Without information, no reconciliation

Senegal dismisses reports of jailed Chad ex-ruler's poor health

1 min 7Approximate reading time

Senegalese prison authorities said on Wednesday Chad's former president Hissene Habre, who is jailed in Dakar for crimes against humanity, is doing well and in good health, dismissing reports and claims from his family that his condition has deteriorated.

A special court created by Senegal and the African Union sentenced Habre to life behind bars in 2016 for crimes committed during his 1982-1990 presidency, an unprecedented decision that was seen as a strike against the impunity enjoyed by repressive rulers.

"Hissene Habre is not bedridden and he is doing well," the national penitentiary administration said in a statement to AFP on Wednesday.

It said it takes "all appropriate measures to ensure the state of health of any imprisoned person".

The statement was in response to a report in the local Senegalese newspaper Vox Populi citing his doctors saying that Habre, 77, was no longer in a "condition compatible with imprisonment".

"The state of health of President Habre has been in constant deterioration since the start of the year," his wife Fatime Raymonne Habre, also said in a statement.

The Extraordinary African Chambers sentenced Habre in 2016 for war crimes and crimes against humanity after his conviction was hailed as a landmark for justice in Africa.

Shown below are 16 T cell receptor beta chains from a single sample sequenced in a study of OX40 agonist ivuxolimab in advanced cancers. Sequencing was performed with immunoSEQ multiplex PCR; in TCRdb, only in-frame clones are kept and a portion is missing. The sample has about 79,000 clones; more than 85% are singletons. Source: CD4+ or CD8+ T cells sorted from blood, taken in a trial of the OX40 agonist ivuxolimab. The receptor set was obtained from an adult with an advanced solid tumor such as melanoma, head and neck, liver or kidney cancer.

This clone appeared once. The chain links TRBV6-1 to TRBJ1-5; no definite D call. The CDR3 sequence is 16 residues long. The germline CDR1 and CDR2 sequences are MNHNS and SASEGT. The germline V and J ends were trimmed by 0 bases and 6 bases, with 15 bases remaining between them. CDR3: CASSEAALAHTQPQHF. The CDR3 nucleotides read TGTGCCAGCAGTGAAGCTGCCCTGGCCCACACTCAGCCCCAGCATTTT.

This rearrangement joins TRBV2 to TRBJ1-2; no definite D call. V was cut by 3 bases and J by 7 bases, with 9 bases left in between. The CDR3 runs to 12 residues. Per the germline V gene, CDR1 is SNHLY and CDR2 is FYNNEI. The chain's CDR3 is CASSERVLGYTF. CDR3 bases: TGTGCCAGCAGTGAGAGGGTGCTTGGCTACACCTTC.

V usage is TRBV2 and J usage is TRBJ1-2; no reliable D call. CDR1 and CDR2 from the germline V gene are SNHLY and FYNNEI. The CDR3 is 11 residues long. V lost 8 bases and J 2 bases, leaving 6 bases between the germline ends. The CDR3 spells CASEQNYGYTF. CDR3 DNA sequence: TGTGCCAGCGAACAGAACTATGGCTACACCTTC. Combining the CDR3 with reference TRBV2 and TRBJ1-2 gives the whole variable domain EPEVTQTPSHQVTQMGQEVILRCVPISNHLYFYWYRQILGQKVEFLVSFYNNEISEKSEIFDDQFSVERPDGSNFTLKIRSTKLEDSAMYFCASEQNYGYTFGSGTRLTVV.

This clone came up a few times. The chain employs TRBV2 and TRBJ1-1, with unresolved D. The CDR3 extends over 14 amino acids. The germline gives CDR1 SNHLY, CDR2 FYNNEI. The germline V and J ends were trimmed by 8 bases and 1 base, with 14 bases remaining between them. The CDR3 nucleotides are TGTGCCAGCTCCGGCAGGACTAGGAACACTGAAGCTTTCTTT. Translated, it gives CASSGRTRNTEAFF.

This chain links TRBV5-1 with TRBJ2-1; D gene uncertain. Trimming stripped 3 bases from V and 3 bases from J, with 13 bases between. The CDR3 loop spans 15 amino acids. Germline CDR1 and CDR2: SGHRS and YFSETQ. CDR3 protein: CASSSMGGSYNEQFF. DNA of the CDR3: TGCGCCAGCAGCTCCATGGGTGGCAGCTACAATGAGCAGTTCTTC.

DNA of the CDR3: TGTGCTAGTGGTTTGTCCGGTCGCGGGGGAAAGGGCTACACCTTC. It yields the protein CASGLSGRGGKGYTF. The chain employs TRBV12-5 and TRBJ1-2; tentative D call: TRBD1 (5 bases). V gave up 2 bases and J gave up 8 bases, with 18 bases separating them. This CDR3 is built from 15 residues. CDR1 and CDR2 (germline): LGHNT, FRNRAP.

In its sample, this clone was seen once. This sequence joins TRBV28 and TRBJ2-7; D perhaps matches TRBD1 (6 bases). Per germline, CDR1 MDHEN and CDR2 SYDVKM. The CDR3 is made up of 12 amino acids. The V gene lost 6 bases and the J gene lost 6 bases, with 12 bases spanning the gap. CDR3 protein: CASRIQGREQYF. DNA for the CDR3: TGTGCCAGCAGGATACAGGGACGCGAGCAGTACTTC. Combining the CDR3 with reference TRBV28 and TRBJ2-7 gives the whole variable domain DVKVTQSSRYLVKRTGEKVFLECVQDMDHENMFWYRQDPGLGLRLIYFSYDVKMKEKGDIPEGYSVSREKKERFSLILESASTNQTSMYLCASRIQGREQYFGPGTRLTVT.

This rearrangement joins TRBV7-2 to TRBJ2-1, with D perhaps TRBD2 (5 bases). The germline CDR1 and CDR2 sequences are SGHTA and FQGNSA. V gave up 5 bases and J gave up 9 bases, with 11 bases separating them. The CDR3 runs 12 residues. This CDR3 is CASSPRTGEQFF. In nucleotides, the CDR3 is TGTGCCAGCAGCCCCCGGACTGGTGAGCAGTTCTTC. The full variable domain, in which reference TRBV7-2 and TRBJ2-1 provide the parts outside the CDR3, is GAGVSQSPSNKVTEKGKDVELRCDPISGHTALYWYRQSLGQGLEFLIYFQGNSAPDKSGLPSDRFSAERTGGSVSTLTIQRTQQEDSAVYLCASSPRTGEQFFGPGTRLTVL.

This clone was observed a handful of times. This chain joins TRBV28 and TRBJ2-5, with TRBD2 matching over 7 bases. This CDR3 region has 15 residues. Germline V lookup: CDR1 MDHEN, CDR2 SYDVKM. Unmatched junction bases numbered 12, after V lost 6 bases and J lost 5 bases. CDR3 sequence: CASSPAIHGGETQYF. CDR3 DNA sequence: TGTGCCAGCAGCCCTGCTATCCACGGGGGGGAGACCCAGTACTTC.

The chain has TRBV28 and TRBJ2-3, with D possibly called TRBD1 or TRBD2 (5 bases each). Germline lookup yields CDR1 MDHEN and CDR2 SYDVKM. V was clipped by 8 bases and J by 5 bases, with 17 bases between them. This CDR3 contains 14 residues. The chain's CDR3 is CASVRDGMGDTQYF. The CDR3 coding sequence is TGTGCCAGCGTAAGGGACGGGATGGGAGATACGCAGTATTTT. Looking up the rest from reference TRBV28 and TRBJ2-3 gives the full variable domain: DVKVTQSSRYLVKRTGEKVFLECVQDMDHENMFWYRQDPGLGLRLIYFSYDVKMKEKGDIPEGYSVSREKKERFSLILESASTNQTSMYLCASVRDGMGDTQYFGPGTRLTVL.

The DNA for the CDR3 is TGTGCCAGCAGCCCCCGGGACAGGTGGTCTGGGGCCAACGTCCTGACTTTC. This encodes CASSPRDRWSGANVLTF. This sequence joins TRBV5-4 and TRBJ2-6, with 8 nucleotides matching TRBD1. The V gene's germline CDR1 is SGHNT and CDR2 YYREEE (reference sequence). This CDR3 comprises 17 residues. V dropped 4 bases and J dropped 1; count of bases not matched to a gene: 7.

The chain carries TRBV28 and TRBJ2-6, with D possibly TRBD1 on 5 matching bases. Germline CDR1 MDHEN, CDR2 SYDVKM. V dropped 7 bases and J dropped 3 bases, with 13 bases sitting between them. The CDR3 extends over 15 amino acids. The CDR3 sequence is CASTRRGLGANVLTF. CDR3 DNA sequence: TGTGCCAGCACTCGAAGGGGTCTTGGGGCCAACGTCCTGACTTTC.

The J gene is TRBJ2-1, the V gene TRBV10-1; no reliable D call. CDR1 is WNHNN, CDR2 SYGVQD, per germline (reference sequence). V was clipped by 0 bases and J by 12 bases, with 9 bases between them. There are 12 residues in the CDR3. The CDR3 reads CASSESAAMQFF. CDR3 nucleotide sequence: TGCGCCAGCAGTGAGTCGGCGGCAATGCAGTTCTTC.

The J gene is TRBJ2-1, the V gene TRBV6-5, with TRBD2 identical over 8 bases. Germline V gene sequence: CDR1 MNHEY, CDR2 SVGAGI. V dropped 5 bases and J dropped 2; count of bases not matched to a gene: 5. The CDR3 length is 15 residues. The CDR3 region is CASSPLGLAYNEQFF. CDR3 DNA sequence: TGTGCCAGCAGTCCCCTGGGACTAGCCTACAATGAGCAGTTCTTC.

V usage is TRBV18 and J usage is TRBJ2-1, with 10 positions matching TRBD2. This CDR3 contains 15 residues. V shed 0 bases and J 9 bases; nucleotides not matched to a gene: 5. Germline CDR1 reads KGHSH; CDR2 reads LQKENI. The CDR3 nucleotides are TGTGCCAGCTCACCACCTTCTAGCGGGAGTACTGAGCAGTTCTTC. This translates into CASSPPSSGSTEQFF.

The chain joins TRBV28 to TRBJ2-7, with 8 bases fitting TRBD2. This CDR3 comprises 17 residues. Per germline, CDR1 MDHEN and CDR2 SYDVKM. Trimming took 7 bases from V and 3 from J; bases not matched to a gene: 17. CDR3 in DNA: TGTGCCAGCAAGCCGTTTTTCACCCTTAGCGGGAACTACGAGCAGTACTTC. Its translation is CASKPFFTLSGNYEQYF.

His appeal against the verdict was rejected.

Habre was ordered to pay up to 30,000 euros ($33,000) to each victim who suffered rape, arbitrary detention and imprisonment during his rule, as well as to their relatives.

His rule was marked by fierce crackdowns on dissent, including alleged torture and executions of opponents. Investigators found that more than 40,000 people were killed during his rule.

Habre fled to Senegal after his 1990 ouster by Chad's current President Idriss Deby, and for more than 20 years lived freely in an upmarket Dakar suburb with his wife and children, until Senegalese authorities arrested him in 2013.

Share
Sign up to the newsletter